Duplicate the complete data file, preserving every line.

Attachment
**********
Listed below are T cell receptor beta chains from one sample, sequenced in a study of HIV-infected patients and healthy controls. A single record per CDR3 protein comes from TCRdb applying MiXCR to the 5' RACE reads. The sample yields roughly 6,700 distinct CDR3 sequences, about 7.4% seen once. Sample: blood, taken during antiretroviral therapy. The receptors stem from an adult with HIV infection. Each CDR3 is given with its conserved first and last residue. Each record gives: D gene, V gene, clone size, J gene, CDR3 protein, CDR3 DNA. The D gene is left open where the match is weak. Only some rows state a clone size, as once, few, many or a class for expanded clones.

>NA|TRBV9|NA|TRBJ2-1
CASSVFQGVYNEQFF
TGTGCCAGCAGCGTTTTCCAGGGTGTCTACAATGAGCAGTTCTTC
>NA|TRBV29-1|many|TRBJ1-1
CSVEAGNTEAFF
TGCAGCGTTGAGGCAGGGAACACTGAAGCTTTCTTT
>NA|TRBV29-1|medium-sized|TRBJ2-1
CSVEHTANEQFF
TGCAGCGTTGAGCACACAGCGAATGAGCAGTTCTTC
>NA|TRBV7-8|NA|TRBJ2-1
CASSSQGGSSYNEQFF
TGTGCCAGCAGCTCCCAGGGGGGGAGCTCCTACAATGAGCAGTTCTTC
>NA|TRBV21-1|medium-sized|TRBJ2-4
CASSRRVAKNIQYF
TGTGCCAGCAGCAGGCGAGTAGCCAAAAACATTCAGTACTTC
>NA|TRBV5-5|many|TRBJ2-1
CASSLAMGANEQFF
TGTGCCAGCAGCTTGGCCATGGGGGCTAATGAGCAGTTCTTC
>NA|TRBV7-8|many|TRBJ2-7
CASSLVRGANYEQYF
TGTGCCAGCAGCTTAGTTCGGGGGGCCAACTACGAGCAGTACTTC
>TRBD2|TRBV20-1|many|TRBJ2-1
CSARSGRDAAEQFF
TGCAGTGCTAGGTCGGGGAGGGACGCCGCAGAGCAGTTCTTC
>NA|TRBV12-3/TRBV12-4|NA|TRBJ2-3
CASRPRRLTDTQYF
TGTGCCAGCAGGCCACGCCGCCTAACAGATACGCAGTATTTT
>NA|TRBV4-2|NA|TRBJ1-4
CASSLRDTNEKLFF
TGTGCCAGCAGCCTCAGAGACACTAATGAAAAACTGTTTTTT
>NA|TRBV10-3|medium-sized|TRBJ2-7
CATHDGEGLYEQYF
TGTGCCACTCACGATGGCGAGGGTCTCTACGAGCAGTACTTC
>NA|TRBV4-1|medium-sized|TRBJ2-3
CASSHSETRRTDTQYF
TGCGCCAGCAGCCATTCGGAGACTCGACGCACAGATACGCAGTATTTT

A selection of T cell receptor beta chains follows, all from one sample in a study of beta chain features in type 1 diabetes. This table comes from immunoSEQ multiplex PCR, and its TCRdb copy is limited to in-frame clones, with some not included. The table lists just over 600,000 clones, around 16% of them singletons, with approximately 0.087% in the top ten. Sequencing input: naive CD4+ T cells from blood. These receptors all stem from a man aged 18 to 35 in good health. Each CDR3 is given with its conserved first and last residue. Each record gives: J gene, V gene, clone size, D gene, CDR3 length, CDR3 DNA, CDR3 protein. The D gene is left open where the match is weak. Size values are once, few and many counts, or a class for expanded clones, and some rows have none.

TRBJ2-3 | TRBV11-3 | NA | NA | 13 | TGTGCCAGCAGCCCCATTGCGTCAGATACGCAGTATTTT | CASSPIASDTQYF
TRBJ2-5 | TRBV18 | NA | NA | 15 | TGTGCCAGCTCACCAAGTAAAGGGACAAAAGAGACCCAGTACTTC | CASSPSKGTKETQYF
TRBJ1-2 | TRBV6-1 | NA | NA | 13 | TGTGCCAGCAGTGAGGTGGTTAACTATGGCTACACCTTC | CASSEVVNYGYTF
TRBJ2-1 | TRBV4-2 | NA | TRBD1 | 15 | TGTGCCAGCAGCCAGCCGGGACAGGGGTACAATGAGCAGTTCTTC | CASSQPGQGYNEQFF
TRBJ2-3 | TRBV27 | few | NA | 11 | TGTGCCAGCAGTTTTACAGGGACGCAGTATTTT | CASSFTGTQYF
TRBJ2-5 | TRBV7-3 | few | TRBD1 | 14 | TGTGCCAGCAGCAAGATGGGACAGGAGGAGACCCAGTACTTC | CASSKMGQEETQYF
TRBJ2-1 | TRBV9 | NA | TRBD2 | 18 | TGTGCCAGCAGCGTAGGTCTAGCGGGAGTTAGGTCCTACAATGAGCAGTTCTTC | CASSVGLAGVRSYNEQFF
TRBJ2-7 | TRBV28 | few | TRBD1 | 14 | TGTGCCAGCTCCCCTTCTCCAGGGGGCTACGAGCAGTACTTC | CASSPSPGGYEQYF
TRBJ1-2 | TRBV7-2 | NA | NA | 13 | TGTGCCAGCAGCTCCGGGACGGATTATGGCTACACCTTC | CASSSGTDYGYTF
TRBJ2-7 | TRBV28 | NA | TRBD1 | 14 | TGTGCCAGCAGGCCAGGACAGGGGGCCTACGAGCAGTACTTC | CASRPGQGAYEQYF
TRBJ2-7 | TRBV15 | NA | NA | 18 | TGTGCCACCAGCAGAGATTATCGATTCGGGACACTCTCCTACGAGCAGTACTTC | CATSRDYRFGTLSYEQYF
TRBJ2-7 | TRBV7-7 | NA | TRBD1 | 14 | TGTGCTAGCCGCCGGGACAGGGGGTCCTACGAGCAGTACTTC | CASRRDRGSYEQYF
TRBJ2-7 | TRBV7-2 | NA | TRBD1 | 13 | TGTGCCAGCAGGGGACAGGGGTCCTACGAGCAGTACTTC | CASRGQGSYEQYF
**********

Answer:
Listed below are T cell receptor beta chains from one sample, sequenced in a study of HIV-infected patients and healthy controls. A single record per CDR3 protein comes from TCRdb applying MiXCR to the 5' RACE reads. The sample yields roughly 6,700 distinct CDR3 sequences, about 7.4% seen once. Sample: blood, taken during antiretroviral therapy. The receptors stem from an adult with HIV infection. Each CDR3 is given with its conserved first and last residue. Each record gives: D gene, V gene, clone size, J gene, CDR3 protein, CDR3 DNA. The D gene is left open where the match is weak. Only some rows state a clone size, as once, few, many or a class for expanded clones.

>NA|TRBV9|NA|TRBJ2-1
CASSVFQGVYNEQFF
TGTGCCAGCAGCGTTTTCCAGGGTGTCTACAATGAGCAGTTCTTC
>NA|TRBV29-1|many|TRBJ1-1
CSVEAGNTEAFF
TGCAGCGTTGAGGCAGGGAACACTGAAGCTTTCTTT
>NA|TRBV29-1|medium-sized|TRBJ2-1
CSVEHTANEQFF
TGCAGCGTTGAGCACACAGCGAATGAGCAGTTCTTC
>NA|TRBV7-8|NA|TRBJ2-1
CASSSQGGSSYNEQFF
TGTGCCAGCAGCTCCCAGGGGGGGAGCTCCTACAATGAGCAGTTCTTC
>NA|TRBV21-1|medium-sized|TRBJ2-4
CASSRRVAKNIQYF
TGTGCCAGCAGCAGGCGAGTAGCCAAAAACATTCAGTACTTC
>NA|TRBV5-5|many|TRBJ2-1
CASSLAMGANEQFF
TGTGCCAGCAGCTTGGCCATGGGGGCTAATGAGCAGTTCTTC
>NA|TRBV7-8|many|TRBJ2-7
CASSLVRGANYEQYF
TGTGCCAGCAGCTTAGTTCGGGGGGCCAACTACGAGCAGTACTTC
>TRBD2|TRBV20-1|many|TRBJ2-1
CSARSGRDAAEQFF
TGCAGTGCTAGGTCGGGGAGGGACGCCGCAGAGCAGTTCTTC
>NA|TRBV12-3/TRBV12-4|NA|TRBJ2-3
CASRPRRLTDTQYF
TGTGCCAGCAGGCCACGCCGCCTAACAGATACGCAGTATTTT
>NA|TRBV4-2|NA|TRBJ1-4
CASSLRDTNEKLFF
TGTGCCAGCAGCCTCAGAGACACTAATGAAAAACTGTTTTTT
>NA|TRBV10-3|medium-sized|TRBJ2-7
CATHDGEGLYEQYF
TGTGCCACTCACGATGGCGAGGGTCTCTACGAGCAGTACTTC
>NA|TRBV4-1|medium-sized|TRBJ2-3
CASSHSETRRTDTQYF
TGCGCCAGCAGCCATTCGGAGACTCGACGCACAGATACGCAGTATTTT

A selection of T cell receptor beta chains follows, all from one sample in a study of beta chain features in type 1 diabetes. This table comes from immunoSEQ multiplex PCR, and its TCRdb copy is limited to in-frame clones, with some not included. The table lists just over 600,000 clones, around 16% of them singletons, with approximately 0.087% in the top ten. Sequencing input: naive CD4+ T cells from blood. These receptors all stem from a man aged 18 to 35 in good health. Each CDR3 is given with its conserved first and last residue. Each record gives: J gene, V gene, clone size, D gene, CDR3 length, CDR3 DNA, CDR3 protein. The D gene is left open where the match is weak. Size values are once, few and many counts, or a class for expanded clones, and some rows have none.

TRBJ2-3 | TRBV11-3 | NA | NA | 13 | TGTGCCAGCAGCCCCATTGCGTCAGATACGCAGTATTTT | CASSPIASDTQYF
TRBJ2-5 | TRBV18 | NA | NA | 15 | TGTGCCAGCTCACCAAGTAAAGGGACAAAAGAGACCCAGTACTTC | CASSPSKGTKETQYF
TRBJ1-2 | TRBV6-1 | NA | NA | 13 | TGTGCCAGCAGTGAGGTGGTTAACTATGGCTACACCTTC | CASSEVVNYGYTF
TRBJ2-1 | TRBV4-2 | NA | TRBD1 | 15 | TGTGCCAGCAGCCAGCCGGGACAGGGGTACAATGAGCAGTTCTTC | CASSQPGQGYNEQFF
TRBJ2-3 | TRBV27 | few | NA | 11 | TGTGCCAGCAGTTTTACAGGGACGCAGTATTTT | CASSFTGTQYF
TRBJ2-5 | TRBV7-3 | few | TRBD1 | 14 | TGTGCCAGCAGCAAGATGGGACAGGAGGAGACCCAGTACTTC | CASSKMGQEETQYF
TRBJ2-1 | TRBV9 | NA | TRBD2 | 18 | TGTGCCAGCAGCGTAGGTCTAGCGGGAGTTAGGTCCTACAATGAGCAGTTCTTC | CASSVGLAGVRSYNEQFF
TRBJ2-7 | TRBV28 | few | TRBD1 | 14 | TGTGCCAGCTCCCCTTCTCCAGGGGGCTACGAGCAGTACTTC | CASSPSPGGYEQYF
TRBJ1-2 | TRBV7-2 | NA | NA | 13 | TGTGCCAGCAGCTCCGGGACGGATTATGGCTACACCTTC | CASSSGTDYGYTF
TRBJ2-7 | TRBV28 | NA | TRBD1 | 14 | TGTGCCAGCAGGCCAGGACAGGGGGCCTACGAGCAGTACTTC | CASRPGQGAYEQYF
TRBJ2-7 | TRBV15 | NA | NA | 18 | TGTGCCACCAGCAGAGATTATCGATTCGGGACACTCTCCTACGAGCAGTACTTC | CATSRDYRFGTLSYEQYF
TRBJ2-7 | TRBV7-7 | NA | TRBD1 | 14 | TGTGCTAGCCGCCGGGACAGGGGGTCCTACGAGCAGTACTTC | CASRRDRGSYEQYF
TRBJ2-7 | TRBV7-2 | NA | TRBD1 | 13 | TGTGCCAGCAGGGGACAGGGGTCCTACGAGCAGTACTTC | CASRGQGSYEQYF